June 12, 2018
What Makes a Site Significant?
During our field seasons we find 100+ archaeological sites every year; however, not every site we find is flagged for avoidance. The decision of whether a site is avoided or approved for impact ultimately comes down to the Historic Resource Management Branch at Alberta Culture and Tourism’s approval of our recommendations. Our recommendations are basedKeep Reading
October 23, 2017
Why do HRIAs (Historic Resource Impact Assessments)?
“Archaeological heritage is an essential element in the affirmation of our Canadian identity and a source of inspiration and knowledge. It is the policy of the Government of Canada to protect and manage this heritage.1” This sentiment is echoed through all levels of government and most provinces2, territories, and municipalities have either a piece ofKeep Reading
September 25, 2017
HRV 4C – What Happens Now?
You have made a plan for a development and reviewed your plan against the Listing of Historic Resources. You’ve found that you have a conflict on your land parcel, it is listed with an HRV of 4C. What does that mean? An HRV of 4C indicates that an historic resource site is located on thatKeep Reading
September 11, 2017
What is an Historic Resource Site?
The majority of Tree Time’s archaeological work is done in the context of Historic Resources Impact Assessments, but what is an Historic Resource? People are sometimes confused about what constitutes an historic resource because it is a very broad category. The first thing to come to most people’s mind would likely be the contents ofKeep Reading
February 6, 2017
Introduction to CRM Part 5: Reporting
Once we have surveyed our targets and evaluated any sites we have found, it is time to return to the office. All of our notes are taken on an ipad in the field. Now all we have to do is export our notes into a database which eliminates the hours spent on data entry. NoteKeep Reading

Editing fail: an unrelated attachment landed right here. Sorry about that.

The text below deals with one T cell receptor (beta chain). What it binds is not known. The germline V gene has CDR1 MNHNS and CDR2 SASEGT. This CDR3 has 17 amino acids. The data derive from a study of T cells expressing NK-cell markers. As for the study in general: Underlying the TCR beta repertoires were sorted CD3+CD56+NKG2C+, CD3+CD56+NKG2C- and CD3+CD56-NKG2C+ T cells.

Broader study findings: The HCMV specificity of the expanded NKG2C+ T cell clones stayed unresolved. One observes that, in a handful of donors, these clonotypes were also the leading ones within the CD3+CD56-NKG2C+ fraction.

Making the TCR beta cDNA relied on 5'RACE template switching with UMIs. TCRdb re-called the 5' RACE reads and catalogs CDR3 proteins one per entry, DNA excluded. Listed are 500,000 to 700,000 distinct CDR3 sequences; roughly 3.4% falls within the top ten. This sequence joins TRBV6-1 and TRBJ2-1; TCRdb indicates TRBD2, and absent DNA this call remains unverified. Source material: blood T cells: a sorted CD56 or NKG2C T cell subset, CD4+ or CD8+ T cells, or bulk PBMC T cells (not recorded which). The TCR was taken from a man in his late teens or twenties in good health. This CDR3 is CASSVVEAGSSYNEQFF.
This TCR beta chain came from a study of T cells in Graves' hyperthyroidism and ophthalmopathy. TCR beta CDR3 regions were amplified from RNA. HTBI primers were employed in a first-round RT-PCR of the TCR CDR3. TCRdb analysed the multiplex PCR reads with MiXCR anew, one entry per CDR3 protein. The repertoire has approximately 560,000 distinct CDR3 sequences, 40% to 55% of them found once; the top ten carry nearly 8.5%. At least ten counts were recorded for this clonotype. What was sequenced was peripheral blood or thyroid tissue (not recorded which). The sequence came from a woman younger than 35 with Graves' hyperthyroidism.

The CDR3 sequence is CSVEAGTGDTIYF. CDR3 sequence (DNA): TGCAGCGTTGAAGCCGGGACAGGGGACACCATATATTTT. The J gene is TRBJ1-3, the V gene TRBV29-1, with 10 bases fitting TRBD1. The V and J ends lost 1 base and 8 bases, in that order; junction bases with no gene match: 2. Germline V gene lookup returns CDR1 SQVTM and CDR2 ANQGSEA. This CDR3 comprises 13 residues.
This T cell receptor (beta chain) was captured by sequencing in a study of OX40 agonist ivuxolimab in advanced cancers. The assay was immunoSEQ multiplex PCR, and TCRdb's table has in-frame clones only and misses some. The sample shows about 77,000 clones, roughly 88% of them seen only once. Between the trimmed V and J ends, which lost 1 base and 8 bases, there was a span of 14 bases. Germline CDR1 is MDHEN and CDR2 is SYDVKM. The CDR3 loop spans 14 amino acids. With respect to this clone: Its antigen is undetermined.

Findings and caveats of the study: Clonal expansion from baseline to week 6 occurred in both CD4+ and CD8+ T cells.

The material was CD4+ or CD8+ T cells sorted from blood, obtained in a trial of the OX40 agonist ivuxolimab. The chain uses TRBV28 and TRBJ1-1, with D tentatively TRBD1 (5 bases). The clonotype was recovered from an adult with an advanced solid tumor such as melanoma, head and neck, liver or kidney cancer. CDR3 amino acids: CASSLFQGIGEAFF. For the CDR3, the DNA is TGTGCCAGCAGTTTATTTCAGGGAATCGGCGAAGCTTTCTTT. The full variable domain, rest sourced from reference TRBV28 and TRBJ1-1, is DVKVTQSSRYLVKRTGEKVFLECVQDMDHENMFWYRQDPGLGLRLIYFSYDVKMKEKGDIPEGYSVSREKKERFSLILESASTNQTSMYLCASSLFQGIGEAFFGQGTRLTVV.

January 30, 2017
Introduction to CRM Part 4: Evaluating a Site
When we identify a site, we conduct further evaluative testing to determine the type, character, and extent of the site. This is done according to government guidelines, and depends on the type of site, and the type of landform. If the landform allows for it, testing occurs in each cardinal direction or in a grid.Keep Reading
January 23, 2017
Introduction to CRM Part 3: Archaeological Survey
Using information compiled in the office, the next step of an HRIA is to leave the comforts of home behind and to venture into the field. Although there is a perception of archaeologists working at large excavations, often dressed in khakis and maybe wearing a fedora, archaeological survey is the most common type of fieldKeep Reading
January 16, 2017
Introduction to CRM Part 2: Development Screening and Project Planning
The first step of a historic resources impact assessment (HRIA) happens in the office. Once we have the plan for a development, we need to assess whether the footprint will impact any recorded sites or if it has the potential to impact any unrecorded sites. We use our experience and knowledge of archaeology, GIS data,Keep Reading
January 9, 2017
Introduction to CRM Part 1: Cultural Resource Management
Cultural Resource Management (CRM) is undertaken in many different countries all over the world and it can go by just as many names, Contract Archaeology, Consulting Archaeology, Compliance Archaeology, and Heritage Resource Management (HRM) to name a few. Whatever CRM is called, the underlying purpose is always the same. These archaeologists engage in the protection,Keep Reading
December 5, 2016
Archaeology Risk Management Plans?
In a previous blog post, I wrote about how remediation and archaeological impact assessment pose very similar problems, from a technical perspective. In both cases, there is something in the ground, and we need to figure out where, how much, and what to do about it. My impression is that remediation is well ahead ofKeep Reading